Arkansas – There is a very old saying that still circulates today that states, “If you give an inch, they will take a mile.” It would be wise for Arkansas legislators, voters, and the courts to keep this old saying in mind while considering HB 1236 (ftp://www.arkleg.state.ar.us/Bills/2017R/Public/HB1236.pdf). The bill would essentially make it a crime for anyone to distribute a video or dash cam recording of a police officer being killed in the line of duty. Read more from here, to learn more about dashcams and how they could help you. The concept is easy to understand. The video is released either by the department, a freedom of information request, or a copy slips into the media. Once there, it takes no time for the video to end up on social media, online video sites, and just about anywhere the Internet reaches. The video that is the driving force behind HB1236 has been published by almost all major news outlets in the United States, the United Kingdom, and dozens of other countries. Agree or not, the fact is the video is viewed as news and news that people want to watch.
Regardless of where you stand on the video being released, two things are clear. First, the video is terrible for the family to see over-and-over again on the Internet. Nobody will deny that it is likely hurtful, brings up anger and frustration for the family, and makes it difficult to heal and move forward with life. The second thing to consider is that the video was released under Arkansas’ Freedom of Information Act – an act designed to ensure the government does not hide, cover up, conceal, and keep information from the public that the public has a right to know.
Supporters of the bill, and there are many as it moves through the legislators in Little Rock, not only point to a North Carolina bill that allows for the same actions, but they also note that restraining the release will protect the family. It’s understandable, it’s logical and just about anyone would want to protect a family. The death of a police officer is never anything to be treated in anyway other than respect and dignity. That officer put his or her life on the line daily to protect families, individuals, property, and others. Making an “Internet Sensation” of the moment he or she gave their life is simply wrong and disrespectful.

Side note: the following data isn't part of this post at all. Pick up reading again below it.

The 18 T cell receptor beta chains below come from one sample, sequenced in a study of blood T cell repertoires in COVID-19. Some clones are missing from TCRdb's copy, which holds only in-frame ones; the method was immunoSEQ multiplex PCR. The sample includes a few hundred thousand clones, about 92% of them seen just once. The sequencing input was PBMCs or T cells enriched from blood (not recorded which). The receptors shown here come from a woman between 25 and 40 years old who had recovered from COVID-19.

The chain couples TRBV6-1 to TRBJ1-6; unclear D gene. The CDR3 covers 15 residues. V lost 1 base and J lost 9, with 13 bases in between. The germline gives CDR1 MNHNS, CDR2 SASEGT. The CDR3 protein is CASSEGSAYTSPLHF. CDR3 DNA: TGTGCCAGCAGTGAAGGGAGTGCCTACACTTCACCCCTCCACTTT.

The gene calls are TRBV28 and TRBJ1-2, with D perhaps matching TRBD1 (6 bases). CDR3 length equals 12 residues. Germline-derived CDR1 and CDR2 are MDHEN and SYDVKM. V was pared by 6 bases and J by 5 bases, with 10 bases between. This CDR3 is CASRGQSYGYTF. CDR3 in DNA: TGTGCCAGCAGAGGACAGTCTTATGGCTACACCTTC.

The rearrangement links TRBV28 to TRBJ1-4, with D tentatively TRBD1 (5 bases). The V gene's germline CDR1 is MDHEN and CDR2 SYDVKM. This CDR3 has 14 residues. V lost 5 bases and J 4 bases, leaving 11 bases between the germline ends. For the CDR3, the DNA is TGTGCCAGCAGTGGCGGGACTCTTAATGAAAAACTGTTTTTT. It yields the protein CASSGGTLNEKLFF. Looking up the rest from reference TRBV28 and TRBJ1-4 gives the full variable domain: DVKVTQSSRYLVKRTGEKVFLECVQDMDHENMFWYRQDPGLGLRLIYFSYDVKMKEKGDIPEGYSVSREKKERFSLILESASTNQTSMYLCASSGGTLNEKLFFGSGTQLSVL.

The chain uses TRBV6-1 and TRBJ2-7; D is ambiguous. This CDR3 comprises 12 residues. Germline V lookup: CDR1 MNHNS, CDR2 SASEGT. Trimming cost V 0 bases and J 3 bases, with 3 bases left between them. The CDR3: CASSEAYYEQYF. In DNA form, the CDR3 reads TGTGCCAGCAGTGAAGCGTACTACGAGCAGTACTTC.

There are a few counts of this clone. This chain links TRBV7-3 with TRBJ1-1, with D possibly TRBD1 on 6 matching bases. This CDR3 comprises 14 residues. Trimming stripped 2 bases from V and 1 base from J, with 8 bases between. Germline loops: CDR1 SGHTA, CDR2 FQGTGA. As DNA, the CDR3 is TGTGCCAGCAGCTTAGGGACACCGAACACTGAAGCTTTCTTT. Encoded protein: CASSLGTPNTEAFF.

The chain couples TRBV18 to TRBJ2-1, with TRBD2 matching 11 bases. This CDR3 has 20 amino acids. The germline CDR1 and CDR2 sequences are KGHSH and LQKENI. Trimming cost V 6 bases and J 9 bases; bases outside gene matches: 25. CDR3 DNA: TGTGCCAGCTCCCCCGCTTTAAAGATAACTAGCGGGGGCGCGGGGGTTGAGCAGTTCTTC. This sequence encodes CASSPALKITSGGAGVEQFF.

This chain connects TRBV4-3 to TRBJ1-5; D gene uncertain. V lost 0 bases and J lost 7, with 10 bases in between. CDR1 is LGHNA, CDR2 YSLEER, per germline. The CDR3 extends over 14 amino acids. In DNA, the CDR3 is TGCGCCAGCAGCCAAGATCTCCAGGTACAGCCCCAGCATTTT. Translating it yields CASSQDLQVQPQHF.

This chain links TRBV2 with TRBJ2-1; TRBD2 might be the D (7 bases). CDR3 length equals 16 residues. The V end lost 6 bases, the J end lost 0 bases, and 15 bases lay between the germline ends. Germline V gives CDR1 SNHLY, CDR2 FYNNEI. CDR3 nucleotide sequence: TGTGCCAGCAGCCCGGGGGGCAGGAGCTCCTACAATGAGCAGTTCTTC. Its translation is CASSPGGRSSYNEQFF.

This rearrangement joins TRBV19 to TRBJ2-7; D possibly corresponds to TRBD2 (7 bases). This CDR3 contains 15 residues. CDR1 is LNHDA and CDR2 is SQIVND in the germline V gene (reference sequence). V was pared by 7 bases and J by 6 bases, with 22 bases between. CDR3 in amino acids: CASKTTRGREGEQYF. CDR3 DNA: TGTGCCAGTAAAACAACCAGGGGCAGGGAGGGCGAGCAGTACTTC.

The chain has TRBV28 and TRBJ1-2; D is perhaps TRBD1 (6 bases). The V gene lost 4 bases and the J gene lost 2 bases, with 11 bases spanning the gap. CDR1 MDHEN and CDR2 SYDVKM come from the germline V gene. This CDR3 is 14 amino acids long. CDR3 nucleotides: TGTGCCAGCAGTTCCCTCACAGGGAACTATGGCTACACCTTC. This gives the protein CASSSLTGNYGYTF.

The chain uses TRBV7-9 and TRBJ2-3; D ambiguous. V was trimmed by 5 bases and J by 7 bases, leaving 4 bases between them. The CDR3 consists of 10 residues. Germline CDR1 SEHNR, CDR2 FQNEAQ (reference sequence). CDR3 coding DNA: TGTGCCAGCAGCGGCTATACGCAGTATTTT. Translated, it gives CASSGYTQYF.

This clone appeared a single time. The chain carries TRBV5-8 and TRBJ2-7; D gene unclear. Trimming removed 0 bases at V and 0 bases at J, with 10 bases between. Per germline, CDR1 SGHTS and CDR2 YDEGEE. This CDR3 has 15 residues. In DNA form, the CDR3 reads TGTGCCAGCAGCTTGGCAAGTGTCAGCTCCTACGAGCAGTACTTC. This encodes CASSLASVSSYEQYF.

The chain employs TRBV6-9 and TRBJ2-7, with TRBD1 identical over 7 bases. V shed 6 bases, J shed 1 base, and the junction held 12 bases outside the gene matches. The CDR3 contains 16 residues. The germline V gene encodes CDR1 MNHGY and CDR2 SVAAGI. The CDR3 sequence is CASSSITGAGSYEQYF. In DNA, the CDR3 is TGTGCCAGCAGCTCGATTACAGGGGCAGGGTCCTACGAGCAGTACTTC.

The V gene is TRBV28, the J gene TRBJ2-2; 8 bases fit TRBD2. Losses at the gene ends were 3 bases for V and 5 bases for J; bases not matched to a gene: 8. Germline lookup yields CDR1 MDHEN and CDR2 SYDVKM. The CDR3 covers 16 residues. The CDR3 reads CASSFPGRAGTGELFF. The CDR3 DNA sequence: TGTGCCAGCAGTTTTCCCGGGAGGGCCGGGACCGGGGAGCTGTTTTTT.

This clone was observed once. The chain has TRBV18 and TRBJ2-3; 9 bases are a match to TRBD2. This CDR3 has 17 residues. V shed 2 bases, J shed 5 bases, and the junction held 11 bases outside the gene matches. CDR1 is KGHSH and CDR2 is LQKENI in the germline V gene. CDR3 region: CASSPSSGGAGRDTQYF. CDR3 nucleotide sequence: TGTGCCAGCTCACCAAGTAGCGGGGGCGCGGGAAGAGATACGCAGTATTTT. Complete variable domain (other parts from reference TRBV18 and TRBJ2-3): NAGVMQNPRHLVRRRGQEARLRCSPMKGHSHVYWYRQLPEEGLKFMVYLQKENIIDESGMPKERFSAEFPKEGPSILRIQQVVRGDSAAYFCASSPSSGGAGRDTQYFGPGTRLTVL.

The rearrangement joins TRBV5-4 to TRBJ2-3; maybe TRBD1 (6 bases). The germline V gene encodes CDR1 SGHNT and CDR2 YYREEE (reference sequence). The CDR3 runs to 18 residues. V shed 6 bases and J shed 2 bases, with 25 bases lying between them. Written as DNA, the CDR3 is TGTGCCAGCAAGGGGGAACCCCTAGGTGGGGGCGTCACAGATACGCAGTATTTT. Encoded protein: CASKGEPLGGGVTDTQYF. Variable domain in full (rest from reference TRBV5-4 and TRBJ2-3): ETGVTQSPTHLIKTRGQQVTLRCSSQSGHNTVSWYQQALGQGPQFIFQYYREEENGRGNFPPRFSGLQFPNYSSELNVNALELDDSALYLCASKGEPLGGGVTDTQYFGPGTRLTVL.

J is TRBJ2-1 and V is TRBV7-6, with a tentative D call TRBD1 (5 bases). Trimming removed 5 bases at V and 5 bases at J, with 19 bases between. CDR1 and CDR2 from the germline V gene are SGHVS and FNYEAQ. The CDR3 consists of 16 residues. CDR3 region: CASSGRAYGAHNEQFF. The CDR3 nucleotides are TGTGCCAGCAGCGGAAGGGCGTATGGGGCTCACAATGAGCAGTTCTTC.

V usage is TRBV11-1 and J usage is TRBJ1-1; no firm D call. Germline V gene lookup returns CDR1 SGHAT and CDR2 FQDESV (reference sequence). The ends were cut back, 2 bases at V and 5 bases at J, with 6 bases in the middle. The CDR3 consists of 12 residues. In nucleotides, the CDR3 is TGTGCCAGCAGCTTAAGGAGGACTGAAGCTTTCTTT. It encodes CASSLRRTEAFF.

While supporters make a good point, it has to be remembered that opponeats to the bill also make a good point. We are nation founded on the freedom of speech and the freedom of the press. With the Internet, that freedom has never been more readily availble to the average American than it is today. Anyone with a basic computer, access to the Internet, and the mind to do so, can publish his or her ideas, opinions, thoughts, and even videos. A quick search across the Internet will reveal that the freedoms we hold so dear are clearly seen in Christian publications, News publications and, like it or not, even porn publications. The Internet not only opens the door to the freedom of speech and the press – it practically screams FREEDOM! So, when opponeats say that a bill stopping the releases of dash cam videos involving officer’s deaths, and in fact making it illegal to publish them without a court’s permission, they have a valid points. They cry out that not only does this bill violate the Arkansas Freedom of Information Act, but it also violates the very foundations that make of the First Amendment to the Constitution of the United States so important to protect. Under that amendment “Congress shall make no law respecting an establishment of religion, or prohibiting the free exercise thereof; or abridging the freedom of speech or of the press;…. Since the current House Bill contains language that would allow for the arrest of anyone distributing the video or at least future videos of a dash cam or other video of a law enforcement officer’s death, then suddenly it appears that Arkansas is prepared to go where Congress can not. Arkansas is set to violate the First Amendment pertaining to the freedom of speech and the press. So in the end, opponents make a solid argument as well.
Ultimately, what Arkansas must consider is will HB1236 violate the First Amendment, will it violate Arkansas’ Freedom of Information Act, and will it set the state on the path of limiting freedoms? As horrible as seeing this video over-and-over is to the family, the bigger impact of trying to protect them and other families may very well lead to restrictions that we as a freedom of the press and speech loving nation are not prepared to allow. After all, taking this small step, giving this inch, could be the prelude to giving a mile more at a later date.